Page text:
Is Lebanon gov using coronavirus as an excuse to rob its people

Ghazi Wazni

Lebanon’s government has called on citizens residing in the country and its diaspora to send donations to four bank accounts to aid the country’s fight against coronavirus.

Ghazi Wazni

Minister of Information Manal Abdel Samad announced the scheme in a statement on 17 March, adding that the fund will be used “to face this crisis”.

The government is claiming that the collected funds will be distributed to people who cannot work during the nationwide lockdown, according to Abdel Samad.

The four accounts will receive donations in four currencies – Lebanese Lira, US Dollars, Euros and British Pounds.

The government has also announced plans to provide food aid to those in need, via local donors, and charities.

Abdel Samad added that “PM Diab spoke of the need to open a bank account for social aid donations aimed at helping citizens who have become out of work, and in this regard he announced that there are preparations to distribute food aid in the various regions, through the High Relief Council, municipalities or local donators”.

But according to analysts neither the residents nor the diaspora trust the government anymore . Analysts are of the opinion that the politicians will use the funds to line their pockets as they have been doing for decades .

In a somewhat related scheme Finance minister Ghazi Wazni told the Financial Times that the government is considering a plan. to rescue the failing banks at the expense of the depositors . The plan calls for converting part of the deposits to shares in these failing banks.

Wazni told Financial Times that the government was studying examples of other financial restructurings from Greece to Cyprus, with options “including a bail-in, where a portion of deposits are converted to shares in the bank.”

He claimed that without such reforms, deposits were at risk.

“To preserve the money of depositors, you need banking restructuring,” he said. Other measures being considered included freezing dollar deposits for up to six years before paying them back in Lebanese pounds and creating a fund of state assets that depositors have to buy into. “We have options,” Wazni said.

Wazni added that the government had been assembling a “comprehensive plan” to rescue the economy, whose gross domestic product he estimated to have shrunk by 4-5 percent last year.

To solve our problem we need the support of international funding,” Wazni said.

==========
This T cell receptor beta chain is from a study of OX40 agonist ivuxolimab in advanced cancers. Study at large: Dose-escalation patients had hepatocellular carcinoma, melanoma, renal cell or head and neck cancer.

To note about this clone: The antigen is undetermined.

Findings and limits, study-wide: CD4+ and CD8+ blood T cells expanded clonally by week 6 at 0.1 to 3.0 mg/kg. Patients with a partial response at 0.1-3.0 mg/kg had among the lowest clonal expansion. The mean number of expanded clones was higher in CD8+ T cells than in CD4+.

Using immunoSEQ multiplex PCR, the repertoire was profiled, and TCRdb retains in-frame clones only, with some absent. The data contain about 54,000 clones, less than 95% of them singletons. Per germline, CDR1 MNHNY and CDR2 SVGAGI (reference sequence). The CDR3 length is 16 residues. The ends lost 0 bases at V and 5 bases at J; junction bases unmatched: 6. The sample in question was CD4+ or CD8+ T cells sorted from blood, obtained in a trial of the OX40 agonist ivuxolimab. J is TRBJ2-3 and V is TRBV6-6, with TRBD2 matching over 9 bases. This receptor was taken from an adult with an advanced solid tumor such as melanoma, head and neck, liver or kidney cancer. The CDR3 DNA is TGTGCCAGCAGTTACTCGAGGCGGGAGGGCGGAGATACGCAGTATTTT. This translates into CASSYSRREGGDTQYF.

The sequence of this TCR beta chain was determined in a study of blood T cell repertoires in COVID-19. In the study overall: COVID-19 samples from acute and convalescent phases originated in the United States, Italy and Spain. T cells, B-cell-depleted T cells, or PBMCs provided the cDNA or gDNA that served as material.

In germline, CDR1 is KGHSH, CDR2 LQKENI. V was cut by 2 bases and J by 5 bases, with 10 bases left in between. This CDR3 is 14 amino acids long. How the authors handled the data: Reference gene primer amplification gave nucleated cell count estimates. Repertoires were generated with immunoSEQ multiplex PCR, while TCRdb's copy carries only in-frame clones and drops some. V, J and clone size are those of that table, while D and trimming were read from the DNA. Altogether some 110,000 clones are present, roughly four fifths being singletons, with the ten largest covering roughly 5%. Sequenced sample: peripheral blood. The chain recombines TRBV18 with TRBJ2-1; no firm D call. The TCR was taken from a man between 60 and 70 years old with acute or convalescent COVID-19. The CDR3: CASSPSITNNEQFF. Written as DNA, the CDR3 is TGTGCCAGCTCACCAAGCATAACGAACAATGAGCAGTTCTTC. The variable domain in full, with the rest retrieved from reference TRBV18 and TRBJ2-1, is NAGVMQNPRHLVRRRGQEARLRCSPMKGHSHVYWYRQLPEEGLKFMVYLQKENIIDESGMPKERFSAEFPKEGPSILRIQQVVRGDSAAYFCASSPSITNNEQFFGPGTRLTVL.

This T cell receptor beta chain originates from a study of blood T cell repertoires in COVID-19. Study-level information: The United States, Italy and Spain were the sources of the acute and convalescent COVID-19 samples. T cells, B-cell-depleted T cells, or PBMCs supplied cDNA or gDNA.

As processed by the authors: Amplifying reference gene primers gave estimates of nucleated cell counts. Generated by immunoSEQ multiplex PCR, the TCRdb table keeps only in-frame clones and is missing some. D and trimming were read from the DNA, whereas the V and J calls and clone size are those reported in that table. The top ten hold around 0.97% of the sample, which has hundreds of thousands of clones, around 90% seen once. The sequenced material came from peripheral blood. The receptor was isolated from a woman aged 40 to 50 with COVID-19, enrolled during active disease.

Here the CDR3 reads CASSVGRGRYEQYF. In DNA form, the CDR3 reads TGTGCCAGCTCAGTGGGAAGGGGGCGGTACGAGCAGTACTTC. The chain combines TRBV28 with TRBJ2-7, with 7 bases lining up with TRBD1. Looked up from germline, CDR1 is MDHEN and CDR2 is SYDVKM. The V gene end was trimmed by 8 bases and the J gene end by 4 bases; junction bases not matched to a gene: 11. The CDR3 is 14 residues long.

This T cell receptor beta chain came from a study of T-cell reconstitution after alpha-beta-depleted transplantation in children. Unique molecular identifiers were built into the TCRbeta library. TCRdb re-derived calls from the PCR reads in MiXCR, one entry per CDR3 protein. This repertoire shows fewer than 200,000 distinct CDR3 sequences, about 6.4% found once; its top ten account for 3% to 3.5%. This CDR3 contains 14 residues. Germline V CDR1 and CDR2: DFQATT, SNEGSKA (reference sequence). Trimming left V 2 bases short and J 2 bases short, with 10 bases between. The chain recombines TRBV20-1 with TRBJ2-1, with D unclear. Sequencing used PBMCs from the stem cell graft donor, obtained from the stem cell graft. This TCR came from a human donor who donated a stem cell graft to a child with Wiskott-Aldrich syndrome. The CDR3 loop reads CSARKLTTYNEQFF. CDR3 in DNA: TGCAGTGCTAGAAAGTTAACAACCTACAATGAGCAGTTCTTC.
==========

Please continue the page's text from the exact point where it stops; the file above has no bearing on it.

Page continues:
The irony here is that Wazni represents Speaker Nabih Berri’s Amal Movement in the cabinet of Hezbollah backed Hassan Diab an d Berri has repeatedly described the deposits in Lebanese banks as “sacred “.

Banks are thieves

According to analysts the Lebanese banks have been openly robbing the depositors . Say a depositor tries to withdraw $ 1000 from his or her account . The bank will not give the depositors the funds in US dollars . The bank gives the depositor the funds in Lebanese pounds based on the pegged exchange rate of 1507.5 LL per US dollar . The bank in the meantime sells US dollars to money exchangers at a black market rate of about 2500LL per US dollar . If the account holders want the funds in Dollars then they have to buy back their dollars at a rate exceeding 2500 LL . In other words the depositors lose at least 40 % of their money. So instead of getting $1000 , the depositor gets $600.


Lebanon, run under a confessionalist power-sharing governance structure, has long been subject to nepotism, systematic patronage, judicial failures, electoral fraud, bribery, cronyism, and clientelism.

Transparency International ranked Lebanon the 138th least corrupt nation out of 175 countries in 2018. Corruption rankings in Lebanon averaged 115.25 from 2003 until 2018, reaching a peak of 143 in 2017, when the country was recovering from a period of political deadlock, and a record low of 63 in 2006.

Despite the existence of legislation requiring that the President of the Republic, the President of the Chamber of Deputies, and the President of the Council of Ministers, judges, and public servants to disclose their financial assets in a sealed envelope to their relevant councils, this information is not readily available to the public.

“In a country with $100 billion in debt, we do not see a single thief or corrupt [official] go to prison. Not one of them has been held to account or punished. No government will be able to do anything [about this] or arrest any of the criminals, or defend a single poor man” Journalist of An Nahar wrote in an article criticizing the country’s leaders titled ” Your Corruption Has Turned Lebanon Into Hell And Is Driving Its Citizens To Suicide. “